GDOT: I-16/I-75 Interchange Improvement Project Updates

Staff Report

Tuesday, June 21st, 2022

Contractors for the Georgia Dept. of Transportation (GDOT) will continue construction activities related to the I-16/I-75 Interchange Improvement Project next week in Macon-Bibb. Weather permitting, the scheduled activities beginning Monday, June 20 through Sunday, June 26, 2022, are listed below.

Lane Closures, Traffic Shifts:

Monday through Friday, June 20-24
Overnight (9 p.m. to 5 a.m.) single left lane closures on Martin Luther King Jr. Boulevard and Coliseum Drive between Lake City Drive and Riverside Drive for sign installation.

Ongoing, Long-term Closures:
The far right lane of I-75 northbound at the Georgia 19/Georgia Avenue exit (exit 164) is closed to traffic for several months.
Spring Street's far right lane at the I-16 westbound on-ramp as well as the right-hand on-ramp to I-16 westbound are both closed for several months; the Spring Street on-ramp to I-16 westbound has been relocated to the far left lane.
Construction Activities for June 20-26, weather and on-site conditions permitting:

Phases 4 and 5: from I-16 westbound/I-75 to Walnut Creek
Continue construction of new Second Street bridge substructure.
Continue construction of three new I-16 westbound bridge substructures.
Continue construction of three new I-16 eastbound bridge substructures.
Continue construction of two new I-16 westbound entrance ramps.
Continue construction of new MSE (retaining) walls along I-75 northbound and southbound and other walls throughout the project.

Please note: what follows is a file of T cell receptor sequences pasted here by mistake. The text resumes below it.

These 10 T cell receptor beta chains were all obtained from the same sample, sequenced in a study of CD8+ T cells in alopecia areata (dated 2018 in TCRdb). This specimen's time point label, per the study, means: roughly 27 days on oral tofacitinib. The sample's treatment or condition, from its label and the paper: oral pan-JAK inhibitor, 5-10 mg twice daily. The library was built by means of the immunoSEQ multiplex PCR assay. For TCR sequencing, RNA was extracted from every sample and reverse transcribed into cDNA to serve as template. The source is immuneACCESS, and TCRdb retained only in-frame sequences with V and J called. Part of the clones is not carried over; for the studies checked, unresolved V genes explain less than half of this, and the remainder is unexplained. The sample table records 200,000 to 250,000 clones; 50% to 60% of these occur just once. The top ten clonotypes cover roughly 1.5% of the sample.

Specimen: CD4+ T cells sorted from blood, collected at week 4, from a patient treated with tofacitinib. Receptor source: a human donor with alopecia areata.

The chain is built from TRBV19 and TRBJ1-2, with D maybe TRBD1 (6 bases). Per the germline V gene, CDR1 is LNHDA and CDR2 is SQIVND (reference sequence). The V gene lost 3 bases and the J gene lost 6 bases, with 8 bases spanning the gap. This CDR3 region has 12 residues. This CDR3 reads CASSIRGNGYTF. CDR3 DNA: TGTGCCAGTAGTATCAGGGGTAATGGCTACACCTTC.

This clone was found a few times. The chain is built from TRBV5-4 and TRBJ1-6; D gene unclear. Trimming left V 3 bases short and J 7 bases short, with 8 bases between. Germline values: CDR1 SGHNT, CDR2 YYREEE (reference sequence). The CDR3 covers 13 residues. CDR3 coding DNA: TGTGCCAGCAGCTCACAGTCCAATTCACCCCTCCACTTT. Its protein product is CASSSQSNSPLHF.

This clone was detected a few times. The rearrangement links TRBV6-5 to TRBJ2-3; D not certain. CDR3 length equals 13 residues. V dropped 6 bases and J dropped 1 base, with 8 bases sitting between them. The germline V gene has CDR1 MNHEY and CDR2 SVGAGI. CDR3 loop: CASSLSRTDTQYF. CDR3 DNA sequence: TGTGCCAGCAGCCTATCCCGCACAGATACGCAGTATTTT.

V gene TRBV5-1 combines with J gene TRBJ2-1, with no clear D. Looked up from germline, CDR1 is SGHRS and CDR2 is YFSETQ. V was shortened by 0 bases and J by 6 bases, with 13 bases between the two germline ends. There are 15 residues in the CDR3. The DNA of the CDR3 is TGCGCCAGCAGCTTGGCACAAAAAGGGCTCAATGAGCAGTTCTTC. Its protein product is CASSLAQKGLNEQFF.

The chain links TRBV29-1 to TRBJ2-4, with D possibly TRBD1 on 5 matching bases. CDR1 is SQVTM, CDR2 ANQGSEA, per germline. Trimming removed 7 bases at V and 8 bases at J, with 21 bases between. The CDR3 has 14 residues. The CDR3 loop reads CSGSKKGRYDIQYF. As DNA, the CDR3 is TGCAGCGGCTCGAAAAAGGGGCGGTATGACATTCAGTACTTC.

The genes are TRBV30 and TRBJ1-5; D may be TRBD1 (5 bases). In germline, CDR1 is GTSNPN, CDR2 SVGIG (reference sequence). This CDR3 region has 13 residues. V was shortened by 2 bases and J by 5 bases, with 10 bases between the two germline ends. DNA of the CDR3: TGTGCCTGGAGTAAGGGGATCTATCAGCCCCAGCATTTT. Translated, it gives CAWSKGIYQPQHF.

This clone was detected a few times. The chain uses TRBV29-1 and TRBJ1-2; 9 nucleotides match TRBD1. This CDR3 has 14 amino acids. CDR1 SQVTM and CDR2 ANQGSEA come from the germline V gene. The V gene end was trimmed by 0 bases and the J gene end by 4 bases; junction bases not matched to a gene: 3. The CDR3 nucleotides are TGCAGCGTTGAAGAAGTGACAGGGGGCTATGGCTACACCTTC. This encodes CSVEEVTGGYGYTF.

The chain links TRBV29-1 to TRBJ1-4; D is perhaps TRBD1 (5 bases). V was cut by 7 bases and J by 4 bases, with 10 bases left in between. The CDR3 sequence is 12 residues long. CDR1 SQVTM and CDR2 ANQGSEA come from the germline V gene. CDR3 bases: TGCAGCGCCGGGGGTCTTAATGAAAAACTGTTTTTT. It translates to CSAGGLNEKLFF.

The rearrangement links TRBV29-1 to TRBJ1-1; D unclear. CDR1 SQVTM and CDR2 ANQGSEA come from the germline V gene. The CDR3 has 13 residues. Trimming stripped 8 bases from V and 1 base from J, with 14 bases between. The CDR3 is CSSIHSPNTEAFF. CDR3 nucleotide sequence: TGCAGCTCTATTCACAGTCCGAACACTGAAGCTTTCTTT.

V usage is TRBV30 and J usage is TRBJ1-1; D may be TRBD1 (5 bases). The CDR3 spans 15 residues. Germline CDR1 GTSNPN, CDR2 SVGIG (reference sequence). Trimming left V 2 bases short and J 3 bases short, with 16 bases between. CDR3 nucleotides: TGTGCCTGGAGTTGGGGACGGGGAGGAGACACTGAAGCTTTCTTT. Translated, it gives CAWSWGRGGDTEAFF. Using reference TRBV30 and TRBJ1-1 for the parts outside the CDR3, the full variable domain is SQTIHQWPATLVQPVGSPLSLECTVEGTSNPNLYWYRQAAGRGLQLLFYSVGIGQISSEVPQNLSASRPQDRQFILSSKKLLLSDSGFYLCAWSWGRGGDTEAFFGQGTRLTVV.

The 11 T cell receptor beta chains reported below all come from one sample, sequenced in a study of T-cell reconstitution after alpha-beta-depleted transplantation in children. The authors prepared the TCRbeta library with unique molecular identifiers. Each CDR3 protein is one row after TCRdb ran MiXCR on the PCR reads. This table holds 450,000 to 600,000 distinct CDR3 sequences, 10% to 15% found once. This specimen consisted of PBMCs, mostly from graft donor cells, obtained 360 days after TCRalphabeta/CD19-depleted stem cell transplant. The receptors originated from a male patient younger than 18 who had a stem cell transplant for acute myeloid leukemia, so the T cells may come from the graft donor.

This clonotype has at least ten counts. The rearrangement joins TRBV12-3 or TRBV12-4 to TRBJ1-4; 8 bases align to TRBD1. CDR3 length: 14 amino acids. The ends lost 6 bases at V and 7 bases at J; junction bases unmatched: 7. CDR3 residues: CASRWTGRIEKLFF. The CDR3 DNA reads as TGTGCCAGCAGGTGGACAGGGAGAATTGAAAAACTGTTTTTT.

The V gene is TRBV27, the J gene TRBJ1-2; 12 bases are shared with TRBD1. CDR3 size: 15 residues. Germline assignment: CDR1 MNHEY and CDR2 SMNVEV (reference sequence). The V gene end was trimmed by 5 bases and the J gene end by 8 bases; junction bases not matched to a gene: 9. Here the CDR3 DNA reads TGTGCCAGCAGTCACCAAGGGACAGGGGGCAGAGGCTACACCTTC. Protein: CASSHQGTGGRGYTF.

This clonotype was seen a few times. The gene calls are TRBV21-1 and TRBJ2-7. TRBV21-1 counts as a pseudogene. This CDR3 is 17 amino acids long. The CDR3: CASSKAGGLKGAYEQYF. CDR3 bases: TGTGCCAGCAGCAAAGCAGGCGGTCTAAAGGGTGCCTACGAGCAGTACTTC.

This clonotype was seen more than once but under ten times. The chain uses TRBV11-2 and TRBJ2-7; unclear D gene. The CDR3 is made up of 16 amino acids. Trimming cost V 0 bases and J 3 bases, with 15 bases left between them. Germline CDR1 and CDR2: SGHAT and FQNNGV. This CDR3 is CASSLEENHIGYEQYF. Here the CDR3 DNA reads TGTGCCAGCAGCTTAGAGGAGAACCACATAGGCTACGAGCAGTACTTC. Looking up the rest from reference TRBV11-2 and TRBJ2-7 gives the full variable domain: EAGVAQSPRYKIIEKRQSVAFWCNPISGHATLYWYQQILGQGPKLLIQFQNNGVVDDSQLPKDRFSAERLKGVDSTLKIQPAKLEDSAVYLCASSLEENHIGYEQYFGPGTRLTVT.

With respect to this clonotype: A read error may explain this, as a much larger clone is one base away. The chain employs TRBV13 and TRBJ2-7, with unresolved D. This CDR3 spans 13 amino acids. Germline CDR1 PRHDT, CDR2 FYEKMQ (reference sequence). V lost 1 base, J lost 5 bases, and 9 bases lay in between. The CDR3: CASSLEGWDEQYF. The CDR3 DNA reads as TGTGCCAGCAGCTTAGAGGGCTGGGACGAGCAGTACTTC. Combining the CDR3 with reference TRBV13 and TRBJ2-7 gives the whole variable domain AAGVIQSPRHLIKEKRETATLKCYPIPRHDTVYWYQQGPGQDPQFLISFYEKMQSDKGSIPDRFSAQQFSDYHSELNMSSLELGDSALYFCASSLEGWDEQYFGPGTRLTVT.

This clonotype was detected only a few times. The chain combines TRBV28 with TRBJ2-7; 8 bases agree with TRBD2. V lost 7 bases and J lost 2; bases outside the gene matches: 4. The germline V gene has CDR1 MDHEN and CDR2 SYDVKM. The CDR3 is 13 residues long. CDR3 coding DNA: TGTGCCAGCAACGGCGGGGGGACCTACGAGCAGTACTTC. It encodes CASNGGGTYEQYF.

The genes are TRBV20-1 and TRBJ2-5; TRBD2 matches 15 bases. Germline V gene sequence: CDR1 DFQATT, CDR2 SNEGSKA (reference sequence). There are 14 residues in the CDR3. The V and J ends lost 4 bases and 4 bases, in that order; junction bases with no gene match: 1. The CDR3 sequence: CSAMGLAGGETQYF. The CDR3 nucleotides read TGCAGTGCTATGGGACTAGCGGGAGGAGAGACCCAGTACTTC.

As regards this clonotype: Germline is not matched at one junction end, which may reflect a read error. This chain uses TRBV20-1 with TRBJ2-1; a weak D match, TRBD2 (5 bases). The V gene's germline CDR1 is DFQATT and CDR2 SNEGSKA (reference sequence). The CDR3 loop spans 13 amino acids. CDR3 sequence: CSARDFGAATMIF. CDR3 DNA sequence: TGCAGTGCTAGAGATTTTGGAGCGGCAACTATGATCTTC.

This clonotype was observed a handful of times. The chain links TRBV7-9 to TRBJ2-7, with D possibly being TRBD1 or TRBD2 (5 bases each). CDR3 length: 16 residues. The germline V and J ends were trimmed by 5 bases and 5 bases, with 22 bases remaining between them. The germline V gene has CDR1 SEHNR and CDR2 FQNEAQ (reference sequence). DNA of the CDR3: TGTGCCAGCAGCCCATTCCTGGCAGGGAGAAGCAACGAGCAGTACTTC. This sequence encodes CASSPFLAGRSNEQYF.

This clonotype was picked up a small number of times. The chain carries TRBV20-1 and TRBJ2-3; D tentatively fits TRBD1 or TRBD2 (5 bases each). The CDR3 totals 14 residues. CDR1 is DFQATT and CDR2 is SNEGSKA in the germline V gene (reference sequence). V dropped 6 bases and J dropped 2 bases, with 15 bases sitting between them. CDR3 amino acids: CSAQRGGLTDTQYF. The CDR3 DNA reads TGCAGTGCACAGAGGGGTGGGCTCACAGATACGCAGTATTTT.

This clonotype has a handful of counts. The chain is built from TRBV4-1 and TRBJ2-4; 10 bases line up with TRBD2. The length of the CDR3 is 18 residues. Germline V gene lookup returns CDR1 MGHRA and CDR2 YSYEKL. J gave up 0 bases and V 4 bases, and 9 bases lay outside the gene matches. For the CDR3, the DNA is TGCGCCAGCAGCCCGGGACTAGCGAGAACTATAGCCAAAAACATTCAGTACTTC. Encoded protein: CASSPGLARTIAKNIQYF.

Continue installation of the sewer near Second Street.

Phase 2 and 3: I-75 from Hardeman Avenue to I-16 eastbound
Completed construction of the Riverside Bridge superstructure over I-75.
Continue construction of the Walnut Street bridge over I-75 stage two superstructure.
Completed construction of the superstructure for two of the new I-75 northbound and southbound bridges.
Continue demolition and removal of the existing I-16 westbound and I-75 northbound and southbound bridges.
Construction of MSE (retaining) walls along I-75 northbound and southbound and at other locations throughout the project continues.
Construction of concrete sound and visual walls along I-75 northbound and southbound continues.
Continue demolition of the existing pavement on the left lanes of I-75 northbound from Hardeman Avenue to north of the Riverside Bridge.
Continue concrete paving for the new I-75 southbound exit ramp to the new I-16 entrance ramp.
Continue concrete paving for the new I-75 northbound and southbound roadways.

Phase 1: I-16 from the I-16/ I-75 split to the Martin Luther King Jr. Boulevard exit
Continue widening sidewalks on the new Otis Redding Memorial Bridge (Martin Luther King Jr. Boulevard) over the Ocmulgee River second stage superstructure.
Continue installing signage on Martin Luther King Jr. Boulevard and Spring Street.

The I-16/I-75 Interchange Improvement Project is a $500 million safety and mobility megaproject. With its massive scope to widen and reconstruct I-16, I-75 and their interchange in Macon-Bibb, this project is being delivered in seven design and construction phases that will continue through 2030. When complete, new CD lanes, additional interstate lanes, new interstate on-and off-ramps, upgrades to 11 bridges, new walls, upgraded drainage systems, etc. will deliver safer and improved mobility for Macon-Bibb’s local commuters and businesses, regional travelers and commercial freight from the Georgia southern coast to destinations within the state and throughout the U.S.

Advisory: Motorists are advised to expect delays, exercise caution, and reduce their speed while traveling through work zones. Before heading out, get real-time information on work status and traffic conditions. Call 511, visit, or download the Georgia 511 app. Our maintenance team members who repair roads and bridges and our project teams who oversee construction projects are continuing their essential work, while following sanitary work practices prescribed by health agencies to protect themselves and the public from the coronavirus, as are most state DOTs in the U.S.